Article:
An ancient flour mill on the River Stour has decided to resume full-time production after 50 years to help tackle food shortages due to Covid-19.
Sturminster Newton Mill in Dorset is recorded in the Domesday Book of 1086 and there is evidence to suggest that a mill existed on the site as far back as 1016.
It has been open as a tourist destination since it ceased industrial operations in 1970, but miller Pete Loosmore has decided to restart commercial flour production after local grocers reported shortages. He told BBC News the work has been a “pleasure”.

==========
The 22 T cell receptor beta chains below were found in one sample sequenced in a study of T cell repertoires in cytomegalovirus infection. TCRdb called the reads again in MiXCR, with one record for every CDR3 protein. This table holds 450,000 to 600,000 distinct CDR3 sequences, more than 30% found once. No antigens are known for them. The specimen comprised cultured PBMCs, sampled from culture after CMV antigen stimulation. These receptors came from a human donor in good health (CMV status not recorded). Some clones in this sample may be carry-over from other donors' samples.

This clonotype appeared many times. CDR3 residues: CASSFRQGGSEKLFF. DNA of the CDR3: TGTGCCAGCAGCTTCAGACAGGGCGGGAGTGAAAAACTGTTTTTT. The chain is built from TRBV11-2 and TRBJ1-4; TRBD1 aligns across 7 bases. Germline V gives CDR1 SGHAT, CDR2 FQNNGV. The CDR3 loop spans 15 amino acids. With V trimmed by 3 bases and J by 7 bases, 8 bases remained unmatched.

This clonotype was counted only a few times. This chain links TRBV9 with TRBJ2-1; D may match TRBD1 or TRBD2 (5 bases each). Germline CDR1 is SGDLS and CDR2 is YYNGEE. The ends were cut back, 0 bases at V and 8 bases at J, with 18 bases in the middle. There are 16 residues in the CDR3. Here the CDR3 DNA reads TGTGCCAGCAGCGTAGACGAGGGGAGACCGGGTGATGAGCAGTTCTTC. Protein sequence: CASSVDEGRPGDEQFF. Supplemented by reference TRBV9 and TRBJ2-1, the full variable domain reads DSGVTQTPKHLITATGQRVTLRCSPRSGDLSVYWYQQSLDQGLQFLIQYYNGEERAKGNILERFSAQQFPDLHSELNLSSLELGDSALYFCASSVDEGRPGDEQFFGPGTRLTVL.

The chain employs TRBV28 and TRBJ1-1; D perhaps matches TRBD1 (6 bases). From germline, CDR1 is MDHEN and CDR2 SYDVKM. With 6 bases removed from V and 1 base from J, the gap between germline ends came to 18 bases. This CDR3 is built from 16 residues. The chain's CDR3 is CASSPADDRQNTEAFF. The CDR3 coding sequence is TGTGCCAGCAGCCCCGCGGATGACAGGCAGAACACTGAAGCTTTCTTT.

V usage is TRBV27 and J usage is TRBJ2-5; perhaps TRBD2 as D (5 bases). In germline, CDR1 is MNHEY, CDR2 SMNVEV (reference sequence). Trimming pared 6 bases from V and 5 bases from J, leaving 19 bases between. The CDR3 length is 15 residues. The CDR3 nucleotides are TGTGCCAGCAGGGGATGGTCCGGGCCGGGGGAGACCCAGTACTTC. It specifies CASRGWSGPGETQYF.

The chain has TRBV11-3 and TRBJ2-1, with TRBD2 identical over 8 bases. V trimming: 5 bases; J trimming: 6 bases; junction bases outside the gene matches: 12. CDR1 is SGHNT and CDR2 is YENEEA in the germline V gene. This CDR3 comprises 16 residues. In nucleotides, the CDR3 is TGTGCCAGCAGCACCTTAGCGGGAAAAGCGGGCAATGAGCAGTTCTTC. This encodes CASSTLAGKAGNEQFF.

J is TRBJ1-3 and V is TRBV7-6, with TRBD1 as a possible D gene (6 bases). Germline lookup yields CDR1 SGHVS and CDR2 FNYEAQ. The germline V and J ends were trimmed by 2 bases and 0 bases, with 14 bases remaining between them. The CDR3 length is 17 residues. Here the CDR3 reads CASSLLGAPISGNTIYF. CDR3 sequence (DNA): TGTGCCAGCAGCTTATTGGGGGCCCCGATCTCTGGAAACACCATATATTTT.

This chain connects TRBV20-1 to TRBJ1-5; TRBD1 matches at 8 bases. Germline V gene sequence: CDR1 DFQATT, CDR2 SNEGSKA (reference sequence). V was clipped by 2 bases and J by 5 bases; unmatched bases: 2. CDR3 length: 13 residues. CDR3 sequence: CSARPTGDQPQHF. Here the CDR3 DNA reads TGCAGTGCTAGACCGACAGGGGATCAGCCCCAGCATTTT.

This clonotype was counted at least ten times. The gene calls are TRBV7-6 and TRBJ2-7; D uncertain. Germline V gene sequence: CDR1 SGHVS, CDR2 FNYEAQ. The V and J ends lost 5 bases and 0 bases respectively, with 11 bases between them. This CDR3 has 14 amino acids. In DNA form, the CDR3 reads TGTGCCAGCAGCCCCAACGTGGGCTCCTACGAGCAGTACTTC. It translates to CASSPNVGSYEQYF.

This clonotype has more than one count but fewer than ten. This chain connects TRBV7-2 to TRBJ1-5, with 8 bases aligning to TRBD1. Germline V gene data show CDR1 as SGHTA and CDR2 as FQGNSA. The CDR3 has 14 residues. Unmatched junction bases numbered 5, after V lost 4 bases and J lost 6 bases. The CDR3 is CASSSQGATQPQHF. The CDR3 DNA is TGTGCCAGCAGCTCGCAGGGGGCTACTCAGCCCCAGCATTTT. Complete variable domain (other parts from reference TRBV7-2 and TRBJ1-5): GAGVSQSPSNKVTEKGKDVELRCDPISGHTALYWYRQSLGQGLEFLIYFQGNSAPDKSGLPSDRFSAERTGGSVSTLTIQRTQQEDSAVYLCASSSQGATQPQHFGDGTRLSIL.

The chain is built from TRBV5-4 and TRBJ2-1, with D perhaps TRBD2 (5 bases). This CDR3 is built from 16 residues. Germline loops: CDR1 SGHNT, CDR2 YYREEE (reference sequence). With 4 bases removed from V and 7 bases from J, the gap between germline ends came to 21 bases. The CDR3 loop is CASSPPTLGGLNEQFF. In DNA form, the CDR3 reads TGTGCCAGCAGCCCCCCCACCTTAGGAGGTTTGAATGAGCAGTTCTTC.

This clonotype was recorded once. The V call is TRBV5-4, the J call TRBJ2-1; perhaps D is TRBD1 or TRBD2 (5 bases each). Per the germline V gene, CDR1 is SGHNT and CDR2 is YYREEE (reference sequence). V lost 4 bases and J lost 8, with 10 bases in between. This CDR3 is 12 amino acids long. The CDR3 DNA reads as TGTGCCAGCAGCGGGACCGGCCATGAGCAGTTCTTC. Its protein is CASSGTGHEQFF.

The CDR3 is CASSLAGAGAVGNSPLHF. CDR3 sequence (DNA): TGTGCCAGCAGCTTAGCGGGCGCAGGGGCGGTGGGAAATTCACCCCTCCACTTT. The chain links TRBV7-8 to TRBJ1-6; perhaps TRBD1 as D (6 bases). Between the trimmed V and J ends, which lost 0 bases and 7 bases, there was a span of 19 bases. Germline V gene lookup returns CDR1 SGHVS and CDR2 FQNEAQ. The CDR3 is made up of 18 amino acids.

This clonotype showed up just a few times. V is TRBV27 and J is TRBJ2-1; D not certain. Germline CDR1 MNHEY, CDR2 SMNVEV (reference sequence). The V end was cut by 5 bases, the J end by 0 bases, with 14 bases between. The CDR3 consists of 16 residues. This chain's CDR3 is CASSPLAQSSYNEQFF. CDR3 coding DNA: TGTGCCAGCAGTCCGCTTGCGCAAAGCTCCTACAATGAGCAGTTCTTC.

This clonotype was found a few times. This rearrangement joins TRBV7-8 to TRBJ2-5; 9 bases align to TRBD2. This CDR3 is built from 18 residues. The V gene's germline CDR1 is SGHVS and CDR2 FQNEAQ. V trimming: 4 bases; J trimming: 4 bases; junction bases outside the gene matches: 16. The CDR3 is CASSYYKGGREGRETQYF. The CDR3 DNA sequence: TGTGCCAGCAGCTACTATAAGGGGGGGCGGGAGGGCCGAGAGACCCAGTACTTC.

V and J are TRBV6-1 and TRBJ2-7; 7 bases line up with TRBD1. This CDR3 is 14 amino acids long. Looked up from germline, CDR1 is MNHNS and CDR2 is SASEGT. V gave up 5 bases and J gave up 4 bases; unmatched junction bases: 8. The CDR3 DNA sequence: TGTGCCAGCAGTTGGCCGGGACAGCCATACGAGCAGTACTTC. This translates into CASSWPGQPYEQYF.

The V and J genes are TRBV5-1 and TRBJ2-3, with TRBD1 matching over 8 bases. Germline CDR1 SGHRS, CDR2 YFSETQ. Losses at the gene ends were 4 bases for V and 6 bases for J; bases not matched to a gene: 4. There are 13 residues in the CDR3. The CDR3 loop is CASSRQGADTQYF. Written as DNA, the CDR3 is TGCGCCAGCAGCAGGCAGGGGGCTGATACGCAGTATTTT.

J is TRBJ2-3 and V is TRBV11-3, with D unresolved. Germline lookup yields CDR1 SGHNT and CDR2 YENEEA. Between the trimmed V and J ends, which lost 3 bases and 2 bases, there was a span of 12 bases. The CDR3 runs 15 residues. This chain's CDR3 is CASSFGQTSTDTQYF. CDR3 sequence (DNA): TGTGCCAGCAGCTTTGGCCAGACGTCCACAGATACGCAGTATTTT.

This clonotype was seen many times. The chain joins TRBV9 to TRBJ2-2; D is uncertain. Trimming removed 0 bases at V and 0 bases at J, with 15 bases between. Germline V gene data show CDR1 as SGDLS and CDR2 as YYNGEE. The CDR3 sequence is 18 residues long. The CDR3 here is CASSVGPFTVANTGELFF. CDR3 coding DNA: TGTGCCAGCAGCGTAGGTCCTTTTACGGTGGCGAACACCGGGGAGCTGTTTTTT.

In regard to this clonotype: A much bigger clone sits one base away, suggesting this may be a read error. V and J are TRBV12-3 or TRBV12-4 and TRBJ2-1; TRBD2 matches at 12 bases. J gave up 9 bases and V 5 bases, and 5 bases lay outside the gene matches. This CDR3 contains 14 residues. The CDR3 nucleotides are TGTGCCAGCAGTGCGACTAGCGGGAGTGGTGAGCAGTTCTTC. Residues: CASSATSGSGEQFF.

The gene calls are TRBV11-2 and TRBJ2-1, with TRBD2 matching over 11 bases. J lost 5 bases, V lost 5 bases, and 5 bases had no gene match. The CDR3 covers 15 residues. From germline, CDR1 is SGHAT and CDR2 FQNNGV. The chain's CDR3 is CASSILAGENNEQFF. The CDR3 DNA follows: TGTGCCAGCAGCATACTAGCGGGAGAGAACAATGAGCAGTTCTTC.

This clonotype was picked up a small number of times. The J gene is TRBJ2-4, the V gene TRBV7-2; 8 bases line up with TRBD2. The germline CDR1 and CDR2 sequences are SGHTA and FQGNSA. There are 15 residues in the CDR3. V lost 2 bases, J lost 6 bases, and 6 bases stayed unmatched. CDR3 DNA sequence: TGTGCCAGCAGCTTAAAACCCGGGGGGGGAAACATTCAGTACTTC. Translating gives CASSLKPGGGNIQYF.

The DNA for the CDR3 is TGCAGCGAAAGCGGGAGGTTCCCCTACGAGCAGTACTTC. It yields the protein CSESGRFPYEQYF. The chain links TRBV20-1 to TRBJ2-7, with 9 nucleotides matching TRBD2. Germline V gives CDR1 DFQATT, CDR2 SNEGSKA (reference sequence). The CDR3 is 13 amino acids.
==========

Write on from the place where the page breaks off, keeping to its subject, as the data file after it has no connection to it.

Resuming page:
Mr Loosmore restored the mill’s machinery 26 years ago and it opened to the public for heritage tours. He and fellow miller Imogen Bittner operated it on a part-time basis during tourist season to make flour for visitors.
Lockdown and social distancing rules initially threatened the normal operations of the mill, but it soon became clear that there was a shortage of flour. Recent weeks have seen a spike in demand as more people are baking at home.
Usually the mill gets through about a tonne of grain during the tourist season, but this increased when local shops began to report flour shortages.
“This year we have got through the whole of that tonne in two to three weeks and we’re still chasing more and more grain,” he told the BBC.
“It’s been nice to bring the place truly back to life and back into something like it used to be when it was working six days a week.”
Image: Mike Searle / Sturminster Newton Mill (2) /